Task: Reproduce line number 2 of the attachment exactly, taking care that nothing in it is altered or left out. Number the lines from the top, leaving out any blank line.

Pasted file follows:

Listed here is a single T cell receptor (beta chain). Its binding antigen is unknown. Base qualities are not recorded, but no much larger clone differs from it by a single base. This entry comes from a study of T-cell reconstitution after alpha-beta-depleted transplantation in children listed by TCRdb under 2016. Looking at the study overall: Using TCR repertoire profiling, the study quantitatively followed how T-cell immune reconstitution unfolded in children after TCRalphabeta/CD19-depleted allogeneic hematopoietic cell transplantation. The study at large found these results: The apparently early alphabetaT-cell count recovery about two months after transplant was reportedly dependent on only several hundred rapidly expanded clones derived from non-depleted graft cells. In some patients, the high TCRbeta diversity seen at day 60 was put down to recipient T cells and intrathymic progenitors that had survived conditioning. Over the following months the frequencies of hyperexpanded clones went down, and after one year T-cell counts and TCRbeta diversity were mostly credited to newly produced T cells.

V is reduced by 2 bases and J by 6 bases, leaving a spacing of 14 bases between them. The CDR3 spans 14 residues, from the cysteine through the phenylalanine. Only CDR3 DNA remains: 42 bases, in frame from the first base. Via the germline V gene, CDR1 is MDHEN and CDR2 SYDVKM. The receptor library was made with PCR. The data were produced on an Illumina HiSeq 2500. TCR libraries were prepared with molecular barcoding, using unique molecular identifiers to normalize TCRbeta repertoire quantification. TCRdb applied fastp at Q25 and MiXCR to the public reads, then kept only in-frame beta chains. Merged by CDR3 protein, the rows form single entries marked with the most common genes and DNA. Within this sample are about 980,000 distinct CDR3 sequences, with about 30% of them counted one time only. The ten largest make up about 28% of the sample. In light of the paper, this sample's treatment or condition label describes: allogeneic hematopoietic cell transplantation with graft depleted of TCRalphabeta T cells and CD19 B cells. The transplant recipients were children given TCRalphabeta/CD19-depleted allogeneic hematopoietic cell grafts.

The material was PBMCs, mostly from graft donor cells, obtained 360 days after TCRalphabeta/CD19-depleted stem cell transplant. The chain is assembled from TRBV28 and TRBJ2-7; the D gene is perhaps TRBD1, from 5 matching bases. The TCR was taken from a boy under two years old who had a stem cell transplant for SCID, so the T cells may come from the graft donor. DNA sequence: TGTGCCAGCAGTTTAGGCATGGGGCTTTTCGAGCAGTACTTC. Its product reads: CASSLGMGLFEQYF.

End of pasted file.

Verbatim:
V is reduced by 2 bases and J by 6 bases, leaving a spacing of 14 bases between them. The CDR3 spans 14 residues, from the cysteine through the phenylalanine. Only CDR3 DNA remains: 42 bases, in frame from the first base. Via the germline V gene, CDR1 is MDHEN and CDR2 SYDVKM. The receptor library was made with PCR. The data were produced on an Illumina HiSeq 2500. TCR libraries were prepared with molecular barcoding, using unique molecular identifiers to normalize TCRbeta repertoire quantification. TCRdb applied fastp at Q25 and MiXCR to the public reads, then kept only in-frame beta chains. Merged by CDR3 protein, the rows form single entries marked with the most common genes and DNA. Within this sample are about 980,000 distinct CDR3 sequences, with about 30% of them counted one time only. The ten largest make up about 28% of the sample. In light of the paper, this sample's treatment or condition label describes: allogeneic hematopoietic cell transplantation with graft depleted of TCRalphabeta T cells and CD19 B cells. The transplant recipients were children given TCRalphabeta/CD19-depleted allogeneic hematopoietic cell grafts.